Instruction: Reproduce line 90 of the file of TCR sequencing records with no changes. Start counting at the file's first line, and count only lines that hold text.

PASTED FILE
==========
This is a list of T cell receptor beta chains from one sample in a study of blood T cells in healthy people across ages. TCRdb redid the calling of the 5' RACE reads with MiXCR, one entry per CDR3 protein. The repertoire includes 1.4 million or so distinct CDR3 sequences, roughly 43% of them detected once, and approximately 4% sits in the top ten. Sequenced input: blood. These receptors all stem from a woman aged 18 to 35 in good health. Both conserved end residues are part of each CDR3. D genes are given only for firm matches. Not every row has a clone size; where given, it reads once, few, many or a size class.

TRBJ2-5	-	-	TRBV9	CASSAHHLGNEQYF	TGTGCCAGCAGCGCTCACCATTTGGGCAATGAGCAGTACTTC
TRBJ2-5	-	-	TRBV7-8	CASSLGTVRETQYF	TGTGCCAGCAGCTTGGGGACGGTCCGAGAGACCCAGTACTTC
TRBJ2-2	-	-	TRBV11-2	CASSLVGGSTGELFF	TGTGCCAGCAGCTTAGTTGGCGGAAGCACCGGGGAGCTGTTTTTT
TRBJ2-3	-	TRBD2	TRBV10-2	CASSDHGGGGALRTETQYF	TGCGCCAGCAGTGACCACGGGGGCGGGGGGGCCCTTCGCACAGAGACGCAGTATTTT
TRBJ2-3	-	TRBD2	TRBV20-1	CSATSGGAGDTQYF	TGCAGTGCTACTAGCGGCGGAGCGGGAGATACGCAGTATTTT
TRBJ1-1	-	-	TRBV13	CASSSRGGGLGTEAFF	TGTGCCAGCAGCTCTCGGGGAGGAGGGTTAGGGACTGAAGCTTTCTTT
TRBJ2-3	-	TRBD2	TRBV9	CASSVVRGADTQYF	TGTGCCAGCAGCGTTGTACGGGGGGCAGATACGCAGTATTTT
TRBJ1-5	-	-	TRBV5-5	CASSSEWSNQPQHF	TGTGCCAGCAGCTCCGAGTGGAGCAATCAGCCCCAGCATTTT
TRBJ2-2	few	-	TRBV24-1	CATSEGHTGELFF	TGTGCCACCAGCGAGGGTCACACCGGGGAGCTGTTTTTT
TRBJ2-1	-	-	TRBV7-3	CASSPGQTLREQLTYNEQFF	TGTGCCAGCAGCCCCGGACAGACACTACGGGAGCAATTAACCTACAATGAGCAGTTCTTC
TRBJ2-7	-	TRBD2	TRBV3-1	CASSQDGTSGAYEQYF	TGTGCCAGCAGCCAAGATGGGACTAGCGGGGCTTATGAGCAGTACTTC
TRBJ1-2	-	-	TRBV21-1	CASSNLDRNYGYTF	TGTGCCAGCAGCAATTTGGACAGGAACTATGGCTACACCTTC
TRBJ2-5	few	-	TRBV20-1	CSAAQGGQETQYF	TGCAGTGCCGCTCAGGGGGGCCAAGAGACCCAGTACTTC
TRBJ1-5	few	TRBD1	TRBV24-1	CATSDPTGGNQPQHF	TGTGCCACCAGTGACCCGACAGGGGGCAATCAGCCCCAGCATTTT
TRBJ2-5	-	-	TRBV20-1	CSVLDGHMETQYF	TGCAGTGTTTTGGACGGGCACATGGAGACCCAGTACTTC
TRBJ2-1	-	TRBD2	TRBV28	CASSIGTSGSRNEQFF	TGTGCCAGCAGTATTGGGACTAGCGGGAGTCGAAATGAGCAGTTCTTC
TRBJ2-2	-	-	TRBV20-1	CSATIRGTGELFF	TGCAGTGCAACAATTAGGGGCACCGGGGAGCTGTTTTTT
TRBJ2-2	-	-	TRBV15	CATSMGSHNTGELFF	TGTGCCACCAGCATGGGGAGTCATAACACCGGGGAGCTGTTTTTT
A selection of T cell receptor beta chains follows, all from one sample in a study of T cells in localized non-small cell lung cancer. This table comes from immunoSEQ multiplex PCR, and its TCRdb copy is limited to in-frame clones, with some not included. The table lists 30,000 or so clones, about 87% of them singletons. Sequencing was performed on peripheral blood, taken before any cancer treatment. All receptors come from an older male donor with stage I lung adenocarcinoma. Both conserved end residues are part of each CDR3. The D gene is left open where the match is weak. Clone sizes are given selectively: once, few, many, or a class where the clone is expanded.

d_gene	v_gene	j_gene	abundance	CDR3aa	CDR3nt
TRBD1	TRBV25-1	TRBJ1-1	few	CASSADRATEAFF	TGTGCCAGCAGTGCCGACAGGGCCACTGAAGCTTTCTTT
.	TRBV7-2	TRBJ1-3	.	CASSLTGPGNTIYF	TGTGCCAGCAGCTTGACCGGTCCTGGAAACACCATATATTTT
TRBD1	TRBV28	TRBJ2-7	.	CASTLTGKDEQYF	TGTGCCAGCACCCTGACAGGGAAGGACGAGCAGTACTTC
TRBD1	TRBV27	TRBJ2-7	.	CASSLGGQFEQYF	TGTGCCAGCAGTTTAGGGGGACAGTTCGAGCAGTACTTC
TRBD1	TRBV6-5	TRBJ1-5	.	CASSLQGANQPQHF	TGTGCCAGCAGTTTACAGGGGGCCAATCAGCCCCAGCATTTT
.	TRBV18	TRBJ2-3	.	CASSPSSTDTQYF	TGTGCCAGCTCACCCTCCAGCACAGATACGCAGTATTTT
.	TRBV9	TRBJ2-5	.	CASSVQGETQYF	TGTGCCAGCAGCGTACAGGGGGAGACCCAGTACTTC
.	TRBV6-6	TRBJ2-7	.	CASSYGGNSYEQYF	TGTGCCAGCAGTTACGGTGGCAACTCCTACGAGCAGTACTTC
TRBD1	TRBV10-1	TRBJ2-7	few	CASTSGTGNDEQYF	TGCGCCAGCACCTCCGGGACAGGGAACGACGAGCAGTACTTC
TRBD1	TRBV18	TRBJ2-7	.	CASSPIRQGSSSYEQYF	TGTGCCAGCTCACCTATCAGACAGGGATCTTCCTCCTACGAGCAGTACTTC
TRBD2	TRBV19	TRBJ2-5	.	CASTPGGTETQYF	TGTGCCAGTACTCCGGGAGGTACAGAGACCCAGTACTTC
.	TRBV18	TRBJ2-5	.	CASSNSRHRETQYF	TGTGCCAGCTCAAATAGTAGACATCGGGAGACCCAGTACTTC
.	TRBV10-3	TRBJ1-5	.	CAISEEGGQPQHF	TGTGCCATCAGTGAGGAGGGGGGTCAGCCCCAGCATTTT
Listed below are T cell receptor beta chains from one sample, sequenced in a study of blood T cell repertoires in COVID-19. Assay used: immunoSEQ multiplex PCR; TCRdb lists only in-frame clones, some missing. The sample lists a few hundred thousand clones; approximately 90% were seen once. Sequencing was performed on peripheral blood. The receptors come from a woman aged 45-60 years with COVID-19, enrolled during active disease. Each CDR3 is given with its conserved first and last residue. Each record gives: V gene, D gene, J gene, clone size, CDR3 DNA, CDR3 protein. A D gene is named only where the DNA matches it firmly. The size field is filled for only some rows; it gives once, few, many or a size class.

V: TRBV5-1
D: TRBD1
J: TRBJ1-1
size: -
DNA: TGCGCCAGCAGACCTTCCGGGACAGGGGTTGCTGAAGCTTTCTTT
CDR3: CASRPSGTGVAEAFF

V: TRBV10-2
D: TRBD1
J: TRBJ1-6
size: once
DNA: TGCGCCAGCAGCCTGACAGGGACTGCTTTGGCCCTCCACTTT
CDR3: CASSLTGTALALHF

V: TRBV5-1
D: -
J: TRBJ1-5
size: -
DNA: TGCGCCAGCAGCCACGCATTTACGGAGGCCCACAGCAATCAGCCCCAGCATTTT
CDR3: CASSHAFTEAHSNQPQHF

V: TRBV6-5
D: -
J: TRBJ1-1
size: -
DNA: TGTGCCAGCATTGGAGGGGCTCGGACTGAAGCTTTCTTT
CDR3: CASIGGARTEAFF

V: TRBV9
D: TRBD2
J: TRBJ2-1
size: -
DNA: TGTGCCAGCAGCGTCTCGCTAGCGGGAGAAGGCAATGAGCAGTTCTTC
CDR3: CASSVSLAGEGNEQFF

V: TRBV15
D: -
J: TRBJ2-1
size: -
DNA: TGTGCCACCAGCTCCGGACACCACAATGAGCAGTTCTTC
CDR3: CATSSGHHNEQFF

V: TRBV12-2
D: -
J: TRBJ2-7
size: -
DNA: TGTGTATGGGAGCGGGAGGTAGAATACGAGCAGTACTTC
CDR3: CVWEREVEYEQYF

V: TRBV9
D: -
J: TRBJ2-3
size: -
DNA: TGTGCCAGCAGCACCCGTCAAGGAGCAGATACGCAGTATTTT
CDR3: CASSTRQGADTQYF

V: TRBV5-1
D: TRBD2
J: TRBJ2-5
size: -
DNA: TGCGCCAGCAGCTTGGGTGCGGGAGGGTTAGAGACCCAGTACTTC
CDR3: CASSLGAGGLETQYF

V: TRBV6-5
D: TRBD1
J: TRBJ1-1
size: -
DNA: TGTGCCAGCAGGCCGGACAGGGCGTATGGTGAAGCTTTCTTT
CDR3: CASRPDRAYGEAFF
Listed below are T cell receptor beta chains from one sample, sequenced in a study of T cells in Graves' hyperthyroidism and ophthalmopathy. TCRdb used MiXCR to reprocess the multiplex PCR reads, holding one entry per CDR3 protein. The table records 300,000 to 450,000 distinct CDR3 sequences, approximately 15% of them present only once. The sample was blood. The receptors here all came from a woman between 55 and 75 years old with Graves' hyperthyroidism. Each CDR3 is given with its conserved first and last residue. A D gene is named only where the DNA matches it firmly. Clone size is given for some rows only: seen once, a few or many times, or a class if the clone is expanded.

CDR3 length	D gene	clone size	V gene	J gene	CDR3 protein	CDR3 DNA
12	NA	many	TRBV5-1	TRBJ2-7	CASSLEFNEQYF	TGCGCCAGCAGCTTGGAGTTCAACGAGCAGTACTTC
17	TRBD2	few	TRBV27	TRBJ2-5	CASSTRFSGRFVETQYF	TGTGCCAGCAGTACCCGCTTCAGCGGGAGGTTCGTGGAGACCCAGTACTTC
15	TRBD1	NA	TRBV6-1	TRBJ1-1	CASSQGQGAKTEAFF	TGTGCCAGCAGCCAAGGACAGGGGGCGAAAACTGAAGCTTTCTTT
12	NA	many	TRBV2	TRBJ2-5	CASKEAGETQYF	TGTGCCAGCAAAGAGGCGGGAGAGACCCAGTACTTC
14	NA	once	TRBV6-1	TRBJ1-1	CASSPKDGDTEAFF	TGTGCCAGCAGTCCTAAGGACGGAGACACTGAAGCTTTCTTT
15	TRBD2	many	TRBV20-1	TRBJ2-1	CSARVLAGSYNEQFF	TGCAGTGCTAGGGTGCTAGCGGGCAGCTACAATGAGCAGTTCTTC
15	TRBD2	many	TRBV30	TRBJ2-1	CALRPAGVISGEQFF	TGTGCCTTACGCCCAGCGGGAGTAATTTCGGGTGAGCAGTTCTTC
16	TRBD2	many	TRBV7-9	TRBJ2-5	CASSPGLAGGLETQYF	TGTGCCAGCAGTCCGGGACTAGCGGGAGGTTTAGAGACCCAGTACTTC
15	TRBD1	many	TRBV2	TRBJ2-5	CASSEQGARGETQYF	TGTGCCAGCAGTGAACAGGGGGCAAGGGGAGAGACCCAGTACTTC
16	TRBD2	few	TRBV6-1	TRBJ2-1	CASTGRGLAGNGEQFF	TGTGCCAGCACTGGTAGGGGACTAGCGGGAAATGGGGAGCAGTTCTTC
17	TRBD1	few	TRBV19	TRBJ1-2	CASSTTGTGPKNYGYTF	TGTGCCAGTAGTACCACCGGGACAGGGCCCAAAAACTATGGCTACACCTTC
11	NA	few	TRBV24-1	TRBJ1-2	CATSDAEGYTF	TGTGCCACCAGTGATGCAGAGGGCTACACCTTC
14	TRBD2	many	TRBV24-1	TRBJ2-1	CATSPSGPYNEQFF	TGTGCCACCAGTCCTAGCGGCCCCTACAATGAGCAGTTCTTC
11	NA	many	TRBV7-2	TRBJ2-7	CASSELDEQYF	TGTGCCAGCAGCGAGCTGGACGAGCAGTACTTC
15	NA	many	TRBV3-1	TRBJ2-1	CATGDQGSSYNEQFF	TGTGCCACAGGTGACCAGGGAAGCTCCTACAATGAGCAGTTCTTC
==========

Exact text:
V: TRBV6-5